I AM LOOKING FOR SUBMISSIONS FOR POTENTIAL PUBLICATION. If you know of a remarkable dog who has amazed you with his story, consider sharing it with the world! You are welcome to submit a short outline to be filled in once approved, or a detailed and complete narrative. I cannot accept 'heresay'; all stories must be verifiably sourced. I am especially interested in tales that move and inspire people without heartbreak. No death scenes, please! (My 'pet' peeve is a dog story with a sad ending.)
Please e-mail your submission to email@example.com .
If your story is well-suited for this publication, I will contact you. Please make sure to provide at least TWO ways to reach you. If you have any questions or concerns regarding this project I would be happy to address them at the above link. Thank you for visiting my site and I look forward to hearing from anyone with a tale to tell! For more info and latest developments scroll down...
Sunday, April 3, 2011
How this works--the 'process'
That said, I don't want to scare anyone away! Each case is different. Some stories need a lot work, others are practically ready to print. Let's start with the process and you can see what I mean:
With your first letter I can usually pinpoint an 'angle' that will make this story sing. By this I mean, what is the topic? Is it how has this dog changed someone's life? Did he inspire a disabled human? Did he cause you to change your life direction? Did he change the way you feel about yourself? Once we agree on our focus, we move on to step two.
Now that we have narrowed down our topic, things can get a little harder on your end.
This is because I need your input to flesh out the story. I used this analogy for a couple of people today: think of baking a cake. I need the ingredients before I can assemble the finished product! In this step, I will ask you specific questions about how your dog did what he did, based on the information you have already provided. Once we agree on the substance of the story, we move on to the next step.
Bringing your dog to life is critical. We do this in order for the reader to become emotionally invested in what happens in the story. For instance, notice the difference in these two examples:
A: Cocoa was not a quitter. Even though he was paralyzed in his hind legs, he showed me what determination is and really inspired me to never give up. He has taught me to go for whatever I want in life.
B: I was distracted. The smell of bacon wafted through the kitchen as I scanned the headlines of the paper...then thought better of it and pushed the paper aside. I have enough problems without worrying about troubles in the Middle East. I ran through a mental check list--stop at vet for meds, pick up groceries. I need to get gas... My thoughts were interrupted as something caught my peripheral vision. I turned around and was stunned to see Coco propped against the stove, her long brown nose reaching towards the promise of bacon. She had dragged herself all the way into the kitchen by her front legs to investigate the source of this tantalizing aroma.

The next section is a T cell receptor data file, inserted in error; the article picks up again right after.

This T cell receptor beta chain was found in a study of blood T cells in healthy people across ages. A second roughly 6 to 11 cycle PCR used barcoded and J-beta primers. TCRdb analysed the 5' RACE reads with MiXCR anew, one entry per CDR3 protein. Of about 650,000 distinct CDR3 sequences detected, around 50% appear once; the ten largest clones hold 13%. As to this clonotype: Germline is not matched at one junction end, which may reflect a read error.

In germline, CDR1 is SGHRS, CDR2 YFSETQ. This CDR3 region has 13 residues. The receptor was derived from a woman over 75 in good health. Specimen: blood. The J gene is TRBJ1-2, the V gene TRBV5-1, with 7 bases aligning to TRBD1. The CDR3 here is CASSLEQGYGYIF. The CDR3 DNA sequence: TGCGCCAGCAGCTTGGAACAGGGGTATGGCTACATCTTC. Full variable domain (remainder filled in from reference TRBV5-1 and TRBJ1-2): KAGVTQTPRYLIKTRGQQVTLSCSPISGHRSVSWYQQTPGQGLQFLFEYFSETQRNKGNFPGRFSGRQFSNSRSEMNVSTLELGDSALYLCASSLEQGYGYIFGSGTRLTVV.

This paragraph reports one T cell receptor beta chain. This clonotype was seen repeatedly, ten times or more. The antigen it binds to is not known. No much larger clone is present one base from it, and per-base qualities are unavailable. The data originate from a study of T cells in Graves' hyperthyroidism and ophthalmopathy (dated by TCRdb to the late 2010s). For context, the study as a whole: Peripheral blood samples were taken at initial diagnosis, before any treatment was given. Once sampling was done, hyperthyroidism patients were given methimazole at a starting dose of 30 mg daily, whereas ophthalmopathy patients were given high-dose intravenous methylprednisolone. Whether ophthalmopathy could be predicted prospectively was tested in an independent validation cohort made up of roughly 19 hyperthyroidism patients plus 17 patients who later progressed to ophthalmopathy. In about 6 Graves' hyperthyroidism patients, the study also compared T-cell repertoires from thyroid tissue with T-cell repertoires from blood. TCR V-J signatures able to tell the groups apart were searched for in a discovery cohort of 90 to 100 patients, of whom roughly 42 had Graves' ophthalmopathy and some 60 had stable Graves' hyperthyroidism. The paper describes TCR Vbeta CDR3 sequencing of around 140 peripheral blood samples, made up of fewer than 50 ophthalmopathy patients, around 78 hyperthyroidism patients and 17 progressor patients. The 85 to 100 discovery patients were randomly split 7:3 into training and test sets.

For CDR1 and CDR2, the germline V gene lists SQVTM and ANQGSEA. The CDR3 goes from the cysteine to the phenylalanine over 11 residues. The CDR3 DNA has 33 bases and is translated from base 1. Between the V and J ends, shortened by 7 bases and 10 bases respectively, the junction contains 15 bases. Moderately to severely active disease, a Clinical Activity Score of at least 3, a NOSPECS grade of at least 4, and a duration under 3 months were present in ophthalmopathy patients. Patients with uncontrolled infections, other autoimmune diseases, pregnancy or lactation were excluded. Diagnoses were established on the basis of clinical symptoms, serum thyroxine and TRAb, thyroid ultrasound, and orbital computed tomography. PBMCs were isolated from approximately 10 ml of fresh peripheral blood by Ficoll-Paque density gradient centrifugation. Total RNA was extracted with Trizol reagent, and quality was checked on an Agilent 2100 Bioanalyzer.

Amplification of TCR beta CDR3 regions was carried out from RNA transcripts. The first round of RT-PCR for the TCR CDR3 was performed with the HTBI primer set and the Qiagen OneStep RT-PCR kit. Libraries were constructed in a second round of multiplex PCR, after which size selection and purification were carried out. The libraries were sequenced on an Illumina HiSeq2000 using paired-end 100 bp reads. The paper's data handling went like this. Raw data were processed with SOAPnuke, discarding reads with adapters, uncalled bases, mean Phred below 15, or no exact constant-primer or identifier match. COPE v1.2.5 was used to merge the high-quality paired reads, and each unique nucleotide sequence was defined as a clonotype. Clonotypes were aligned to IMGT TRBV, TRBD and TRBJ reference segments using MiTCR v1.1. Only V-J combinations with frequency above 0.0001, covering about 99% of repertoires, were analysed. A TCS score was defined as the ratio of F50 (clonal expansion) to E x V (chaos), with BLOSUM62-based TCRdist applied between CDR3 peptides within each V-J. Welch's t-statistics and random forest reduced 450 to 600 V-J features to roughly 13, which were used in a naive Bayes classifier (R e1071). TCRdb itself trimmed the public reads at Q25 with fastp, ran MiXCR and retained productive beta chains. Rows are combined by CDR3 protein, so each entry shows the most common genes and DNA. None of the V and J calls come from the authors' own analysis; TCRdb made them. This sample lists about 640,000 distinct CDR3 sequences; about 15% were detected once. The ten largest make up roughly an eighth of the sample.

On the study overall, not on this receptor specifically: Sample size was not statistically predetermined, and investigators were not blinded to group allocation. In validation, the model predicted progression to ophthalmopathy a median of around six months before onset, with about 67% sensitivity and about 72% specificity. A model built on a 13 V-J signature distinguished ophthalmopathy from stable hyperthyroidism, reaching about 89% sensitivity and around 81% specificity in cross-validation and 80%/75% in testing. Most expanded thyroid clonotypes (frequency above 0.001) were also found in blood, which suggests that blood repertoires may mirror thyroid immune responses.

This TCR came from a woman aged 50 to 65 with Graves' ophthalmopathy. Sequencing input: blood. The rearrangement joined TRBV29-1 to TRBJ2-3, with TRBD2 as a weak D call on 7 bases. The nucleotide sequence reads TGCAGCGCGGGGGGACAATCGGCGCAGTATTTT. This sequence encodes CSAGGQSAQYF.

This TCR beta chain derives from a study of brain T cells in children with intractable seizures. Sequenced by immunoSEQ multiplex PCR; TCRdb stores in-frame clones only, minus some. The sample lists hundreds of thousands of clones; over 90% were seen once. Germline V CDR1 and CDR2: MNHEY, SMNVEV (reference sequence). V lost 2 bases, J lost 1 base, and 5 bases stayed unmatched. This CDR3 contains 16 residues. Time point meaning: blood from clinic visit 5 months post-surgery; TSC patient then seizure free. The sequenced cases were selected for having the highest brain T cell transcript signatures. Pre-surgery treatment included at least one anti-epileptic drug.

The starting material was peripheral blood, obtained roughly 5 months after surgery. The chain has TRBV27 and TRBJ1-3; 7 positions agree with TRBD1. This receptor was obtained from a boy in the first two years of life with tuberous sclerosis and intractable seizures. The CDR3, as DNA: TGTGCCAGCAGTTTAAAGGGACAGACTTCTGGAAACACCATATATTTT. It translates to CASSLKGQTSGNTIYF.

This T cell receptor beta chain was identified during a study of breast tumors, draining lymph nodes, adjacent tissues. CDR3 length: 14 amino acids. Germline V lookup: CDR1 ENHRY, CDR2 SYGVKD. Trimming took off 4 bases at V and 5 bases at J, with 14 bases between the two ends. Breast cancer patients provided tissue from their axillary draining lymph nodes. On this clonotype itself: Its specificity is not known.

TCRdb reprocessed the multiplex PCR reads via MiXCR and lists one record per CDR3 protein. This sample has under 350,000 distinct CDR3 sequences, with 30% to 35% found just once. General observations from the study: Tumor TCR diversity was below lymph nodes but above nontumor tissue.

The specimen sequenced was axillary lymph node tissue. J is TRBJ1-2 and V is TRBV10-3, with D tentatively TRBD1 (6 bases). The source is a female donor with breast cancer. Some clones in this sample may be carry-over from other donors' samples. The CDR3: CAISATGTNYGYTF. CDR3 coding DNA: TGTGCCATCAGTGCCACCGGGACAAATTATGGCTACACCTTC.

"I'll be damned..." I whispered as she strained with all of her might towards the pan. Seeing me, she stopped reaching and her expression changed. Eyes softening, she licked her lips and cocked her head as if to say, "Oh! Hey. Would you mind...?"
Okay, so this is off the top of my head and is simply an example of a classic tool in writing compelling stories, that being: show me, don't tell me. While it is important to say exactly how your dog has changed your life, it is much more interesting to see how that happened. From this blurb, we can see many things--that the owner has a busy life, that the dog is determined, and that he is a little bit mischevious. It also shows us how the owner learned of his ability to propel himself when motivated.
You don't need to write it the way I have written the above example. But I do need the action that triggered the response from you. For instance, "I was amazed at his determination, like the time he dragged himself to the kitchen one morning when he smelled bacon."
This is how we can bring your dog's personality to the page. It's in the details of those little things he did that brought you to love him.
Finally, I will put the whole thing together and submit it back to you. You will always have the final say in what the piece looks like; remember, this is your story. I will want your input in many ways. You can tell me if it's too sappy, overdramatic, not accurate. Did I capture his personality? Did I capture yours? As you can see, this is teamwork!
Meanwhile, I've had some really great submissions and things are moving along even faster than I had hoped. I was not expecting to start the agent hunt for a while yet, but with this wonderful material, I'm thinking about beginning that process. That will be my next step. Of course, I will keep you posted so watch this space!
Off I go to walk my beasts before it starts pouring here on the Oregon Coast...
Oh--one more thing--some of you have asked about pictures. Yes, this book will include pictures but that will come later. I'll ask for those when we're ready.